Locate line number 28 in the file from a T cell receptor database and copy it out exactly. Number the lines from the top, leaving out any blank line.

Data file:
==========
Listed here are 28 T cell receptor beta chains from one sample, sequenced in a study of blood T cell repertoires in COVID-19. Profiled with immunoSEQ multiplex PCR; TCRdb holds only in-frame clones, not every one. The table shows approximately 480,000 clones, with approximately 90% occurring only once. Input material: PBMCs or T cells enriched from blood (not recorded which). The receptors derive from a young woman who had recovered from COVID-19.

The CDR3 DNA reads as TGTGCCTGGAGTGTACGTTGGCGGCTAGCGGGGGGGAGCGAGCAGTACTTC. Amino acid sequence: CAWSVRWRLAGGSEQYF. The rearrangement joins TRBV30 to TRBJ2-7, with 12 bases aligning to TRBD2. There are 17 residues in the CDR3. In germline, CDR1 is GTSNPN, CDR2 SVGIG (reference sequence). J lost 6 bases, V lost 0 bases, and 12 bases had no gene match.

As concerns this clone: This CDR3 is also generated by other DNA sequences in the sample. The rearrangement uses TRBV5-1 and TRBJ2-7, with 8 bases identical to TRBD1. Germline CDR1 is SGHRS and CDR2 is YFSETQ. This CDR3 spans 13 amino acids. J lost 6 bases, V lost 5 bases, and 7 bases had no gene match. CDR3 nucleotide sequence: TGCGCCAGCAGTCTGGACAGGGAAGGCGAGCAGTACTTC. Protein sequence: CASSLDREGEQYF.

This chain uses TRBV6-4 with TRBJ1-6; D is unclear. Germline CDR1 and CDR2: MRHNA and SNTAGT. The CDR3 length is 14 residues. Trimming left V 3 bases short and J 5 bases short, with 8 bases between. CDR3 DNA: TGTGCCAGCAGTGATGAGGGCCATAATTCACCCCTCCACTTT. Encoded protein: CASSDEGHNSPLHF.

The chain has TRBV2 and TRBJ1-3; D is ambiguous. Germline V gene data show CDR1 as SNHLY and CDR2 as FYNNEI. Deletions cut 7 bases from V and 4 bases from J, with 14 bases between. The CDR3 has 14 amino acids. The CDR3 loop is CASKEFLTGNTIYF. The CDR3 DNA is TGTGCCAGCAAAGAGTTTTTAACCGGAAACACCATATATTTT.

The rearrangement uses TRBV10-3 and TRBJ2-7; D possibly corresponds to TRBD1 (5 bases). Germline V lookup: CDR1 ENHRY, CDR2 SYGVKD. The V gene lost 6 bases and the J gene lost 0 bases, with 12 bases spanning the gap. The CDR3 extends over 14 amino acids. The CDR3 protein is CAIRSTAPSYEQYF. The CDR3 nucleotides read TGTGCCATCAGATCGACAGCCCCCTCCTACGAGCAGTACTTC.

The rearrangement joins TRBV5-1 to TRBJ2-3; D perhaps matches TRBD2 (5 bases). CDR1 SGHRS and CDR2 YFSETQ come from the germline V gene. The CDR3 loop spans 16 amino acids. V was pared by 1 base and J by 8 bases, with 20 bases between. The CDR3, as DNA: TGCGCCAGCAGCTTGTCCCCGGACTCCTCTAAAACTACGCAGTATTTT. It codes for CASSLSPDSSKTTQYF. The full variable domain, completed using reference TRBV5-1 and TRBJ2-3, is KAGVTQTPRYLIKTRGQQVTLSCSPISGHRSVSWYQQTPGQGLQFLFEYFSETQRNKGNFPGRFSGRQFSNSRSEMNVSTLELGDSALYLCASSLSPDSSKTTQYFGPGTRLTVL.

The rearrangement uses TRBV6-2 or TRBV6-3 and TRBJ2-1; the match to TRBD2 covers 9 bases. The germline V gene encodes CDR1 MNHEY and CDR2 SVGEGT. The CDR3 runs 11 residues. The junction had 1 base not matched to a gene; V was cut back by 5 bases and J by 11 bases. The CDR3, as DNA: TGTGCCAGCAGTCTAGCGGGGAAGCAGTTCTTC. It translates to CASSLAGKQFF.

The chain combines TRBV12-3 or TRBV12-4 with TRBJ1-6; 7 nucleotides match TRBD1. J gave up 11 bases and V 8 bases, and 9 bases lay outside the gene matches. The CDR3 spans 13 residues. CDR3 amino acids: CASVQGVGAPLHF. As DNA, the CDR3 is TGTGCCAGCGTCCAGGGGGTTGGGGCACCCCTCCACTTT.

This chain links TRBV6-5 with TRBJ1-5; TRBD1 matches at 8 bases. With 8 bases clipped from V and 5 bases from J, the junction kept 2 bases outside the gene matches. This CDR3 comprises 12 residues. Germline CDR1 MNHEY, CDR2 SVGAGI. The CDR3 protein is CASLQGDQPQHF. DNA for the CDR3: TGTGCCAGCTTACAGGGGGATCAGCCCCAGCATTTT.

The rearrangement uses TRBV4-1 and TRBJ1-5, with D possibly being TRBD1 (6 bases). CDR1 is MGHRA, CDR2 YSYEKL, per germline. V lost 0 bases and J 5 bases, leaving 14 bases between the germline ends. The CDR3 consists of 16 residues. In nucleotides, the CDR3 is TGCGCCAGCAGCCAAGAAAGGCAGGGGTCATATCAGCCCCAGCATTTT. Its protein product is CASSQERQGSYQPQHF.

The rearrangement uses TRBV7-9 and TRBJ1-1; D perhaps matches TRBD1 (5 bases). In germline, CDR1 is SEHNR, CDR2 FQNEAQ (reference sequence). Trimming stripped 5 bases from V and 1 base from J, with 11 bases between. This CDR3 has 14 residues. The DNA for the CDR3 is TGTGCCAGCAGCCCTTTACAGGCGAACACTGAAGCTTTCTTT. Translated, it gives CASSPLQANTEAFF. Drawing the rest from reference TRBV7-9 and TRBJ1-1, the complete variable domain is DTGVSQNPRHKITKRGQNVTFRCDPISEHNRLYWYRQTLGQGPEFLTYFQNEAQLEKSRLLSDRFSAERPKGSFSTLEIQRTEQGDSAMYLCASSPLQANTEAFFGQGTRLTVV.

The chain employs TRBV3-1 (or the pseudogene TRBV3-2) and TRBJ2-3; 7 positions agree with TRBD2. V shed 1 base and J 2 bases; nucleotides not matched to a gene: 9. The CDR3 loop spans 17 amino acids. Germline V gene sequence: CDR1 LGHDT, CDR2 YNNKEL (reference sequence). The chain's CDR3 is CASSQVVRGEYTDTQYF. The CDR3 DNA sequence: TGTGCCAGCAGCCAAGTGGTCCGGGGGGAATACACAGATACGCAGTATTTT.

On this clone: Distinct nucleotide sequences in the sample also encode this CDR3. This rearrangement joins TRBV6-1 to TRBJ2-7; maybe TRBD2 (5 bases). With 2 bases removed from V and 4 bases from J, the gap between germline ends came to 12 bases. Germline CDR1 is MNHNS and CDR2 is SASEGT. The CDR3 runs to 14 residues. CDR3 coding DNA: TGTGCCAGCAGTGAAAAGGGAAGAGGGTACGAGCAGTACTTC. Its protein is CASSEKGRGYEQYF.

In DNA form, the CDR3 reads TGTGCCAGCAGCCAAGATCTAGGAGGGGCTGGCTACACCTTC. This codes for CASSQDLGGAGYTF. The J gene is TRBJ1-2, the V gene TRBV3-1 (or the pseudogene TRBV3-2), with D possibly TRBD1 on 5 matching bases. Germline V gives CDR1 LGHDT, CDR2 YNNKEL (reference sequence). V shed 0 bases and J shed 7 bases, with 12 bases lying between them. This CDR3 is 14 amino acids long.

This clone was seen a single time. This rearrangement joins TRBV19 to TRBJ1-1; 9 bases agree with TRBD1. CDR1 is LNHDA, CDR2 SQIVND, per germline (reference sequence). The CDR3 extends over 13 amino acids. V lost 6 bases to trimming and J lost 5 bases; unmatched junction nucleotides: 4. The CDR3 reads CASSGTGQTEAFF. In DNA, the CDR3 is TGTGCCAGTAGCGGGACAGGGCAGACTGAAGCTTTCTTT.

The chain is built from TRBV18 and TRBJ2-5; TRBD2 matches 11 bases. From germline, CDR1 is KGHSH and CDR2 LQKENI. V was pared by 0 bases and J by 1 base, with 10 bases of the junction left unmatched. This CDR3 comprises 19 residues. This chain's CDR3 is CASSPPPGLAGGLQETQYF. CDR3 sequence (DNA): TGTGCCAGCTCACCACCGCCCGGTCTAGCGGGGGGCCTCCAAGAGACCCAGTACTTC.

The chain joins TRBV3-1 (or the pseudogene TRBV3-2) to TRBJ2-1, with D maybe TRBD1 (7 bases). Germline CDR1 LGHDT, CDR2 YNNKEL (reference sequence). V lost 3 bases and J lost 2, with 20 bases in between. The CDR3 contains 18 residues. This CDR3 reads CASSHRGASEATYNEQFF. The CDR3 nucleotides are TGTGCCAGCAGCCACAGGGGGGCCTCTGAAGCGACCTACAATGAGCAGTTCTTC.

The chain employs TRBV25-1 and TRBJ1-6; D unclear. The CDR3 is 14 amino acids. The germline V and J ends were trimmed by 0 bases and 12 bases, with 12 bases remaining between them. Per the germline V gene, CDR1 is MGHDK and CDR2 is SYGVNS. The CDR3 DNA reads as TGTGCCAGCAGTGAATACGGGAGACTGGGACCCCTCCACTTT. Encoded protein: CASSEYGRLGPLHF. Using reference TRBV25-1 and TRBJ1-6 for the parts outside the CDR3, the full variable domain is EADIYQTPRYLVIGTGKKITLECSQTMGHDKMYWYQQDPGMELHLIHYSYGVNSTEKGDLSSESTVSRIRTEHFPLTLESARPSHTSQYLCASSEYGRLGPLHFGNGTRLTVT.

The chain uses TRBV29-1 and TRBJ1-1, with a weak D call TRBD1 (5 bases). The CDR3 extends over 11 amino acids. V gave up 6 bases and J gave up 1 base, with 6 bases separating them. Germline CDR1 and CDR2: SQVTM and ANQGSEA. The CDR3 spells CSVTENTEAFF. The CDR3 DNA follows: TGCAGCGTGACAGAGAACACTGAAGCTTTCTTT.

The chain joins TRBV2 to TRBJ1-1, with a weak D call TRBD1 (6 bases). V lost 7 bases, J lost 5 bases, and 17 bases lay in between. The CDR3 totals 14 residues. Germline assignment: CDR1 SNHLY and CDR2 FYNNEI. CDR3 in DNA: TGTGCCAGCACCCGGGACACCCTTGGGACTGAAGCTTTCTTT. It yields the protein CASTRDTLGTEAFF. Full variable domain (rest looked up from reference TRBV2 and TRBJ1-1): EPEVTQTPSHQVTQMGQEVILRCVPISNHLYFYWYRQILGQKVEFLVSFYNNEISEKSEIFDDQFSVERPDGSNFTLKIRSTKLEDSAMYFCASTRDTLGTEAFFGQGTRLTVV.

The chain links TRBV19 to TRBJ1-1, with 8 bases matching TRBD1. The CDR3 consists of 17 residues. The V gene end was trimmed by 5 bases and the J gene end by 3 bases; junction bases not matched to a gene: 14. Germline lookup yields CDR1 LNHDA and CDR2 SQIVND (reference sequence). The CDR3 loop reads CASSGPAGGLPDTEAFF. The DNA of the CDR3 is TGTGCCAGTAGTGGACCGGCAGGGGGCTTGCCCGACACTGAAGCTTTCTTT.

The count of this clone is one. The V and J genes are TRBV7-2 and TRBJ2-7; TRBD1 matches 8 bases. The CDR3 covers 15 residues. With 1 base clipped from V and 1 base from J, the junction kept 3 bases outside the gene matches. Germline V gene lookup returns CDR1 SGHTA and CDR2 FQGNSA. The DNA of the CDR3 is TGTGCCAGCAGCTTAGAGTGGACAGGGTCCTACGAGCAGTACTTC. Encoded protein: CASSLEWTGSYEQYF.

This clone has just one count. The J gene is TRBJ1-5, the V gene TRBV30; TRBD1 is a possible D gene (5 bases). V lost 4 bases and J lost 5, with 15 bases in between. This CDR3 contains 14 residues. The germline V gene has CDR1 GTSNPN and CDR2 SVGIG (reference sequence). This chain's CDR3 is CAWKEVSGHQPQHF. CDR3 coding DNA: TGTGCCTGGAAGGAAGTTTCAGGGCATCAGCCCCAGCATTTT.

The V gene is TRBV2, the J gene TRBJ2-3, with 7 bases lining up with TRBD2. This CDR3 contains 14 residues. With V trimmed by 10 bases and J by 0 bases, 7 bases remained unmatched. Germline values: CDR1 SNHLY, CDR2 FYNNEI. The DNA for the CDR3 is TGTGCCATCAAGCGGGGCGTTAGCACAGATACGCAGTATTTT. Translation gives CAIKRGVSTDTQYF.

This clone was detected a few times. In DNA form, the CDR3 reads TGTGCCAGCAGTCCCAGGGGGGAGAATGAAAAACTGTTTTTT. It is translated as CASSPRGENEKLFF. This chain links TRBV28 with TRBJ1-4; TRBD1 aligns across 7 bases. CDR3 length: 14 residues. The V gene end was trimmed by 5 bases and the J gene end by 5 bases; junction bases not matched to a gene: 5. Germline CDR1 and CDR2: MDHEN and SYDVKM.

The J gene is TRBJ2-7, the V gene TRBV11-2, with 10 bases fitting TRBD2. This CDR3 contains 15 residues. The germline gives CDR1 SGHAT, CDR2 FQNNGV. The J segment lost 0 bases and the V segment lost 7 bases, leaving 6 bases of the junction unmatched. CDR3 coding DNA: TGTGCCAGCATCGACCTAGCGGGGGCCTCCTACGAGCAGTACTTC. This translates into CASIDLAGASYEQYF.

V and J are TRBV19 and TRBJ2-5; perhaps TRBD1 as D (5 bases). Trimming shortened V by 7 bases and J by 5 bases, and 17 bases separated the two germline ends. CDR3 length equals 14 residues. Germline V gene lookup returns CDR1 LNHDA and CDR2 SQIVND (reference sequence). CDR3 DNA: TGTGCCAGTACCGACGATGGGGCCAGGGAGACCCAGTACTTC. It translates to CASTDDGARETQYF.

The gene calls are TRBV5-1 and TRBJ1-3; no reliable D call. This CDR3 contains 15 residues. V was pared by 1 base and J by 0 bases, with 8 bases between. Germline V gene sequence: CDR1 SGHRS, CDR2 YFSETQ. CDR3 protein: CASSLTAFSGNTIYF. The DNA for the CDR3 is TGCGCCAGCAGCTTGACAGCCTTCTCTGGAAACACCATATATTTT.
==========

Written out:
V and J are TRBV19 and TRBJ2-5; perhaps TRBD1 as D (5 bases). Trimming shortened V by 7 bases and J by 5 bases, and 17 bases separated the two germline ends. CDR3 length equals 14 residues. Germline V gene lookup returns CDR1 LNHDA and CDR2 SQIVND (reference sequence). CDR3 DNA: TGTGCCAGTACCGACGATGGGGCCAGGGAGACCCAGTACTTC. It translates to CASTDDGARETQYF.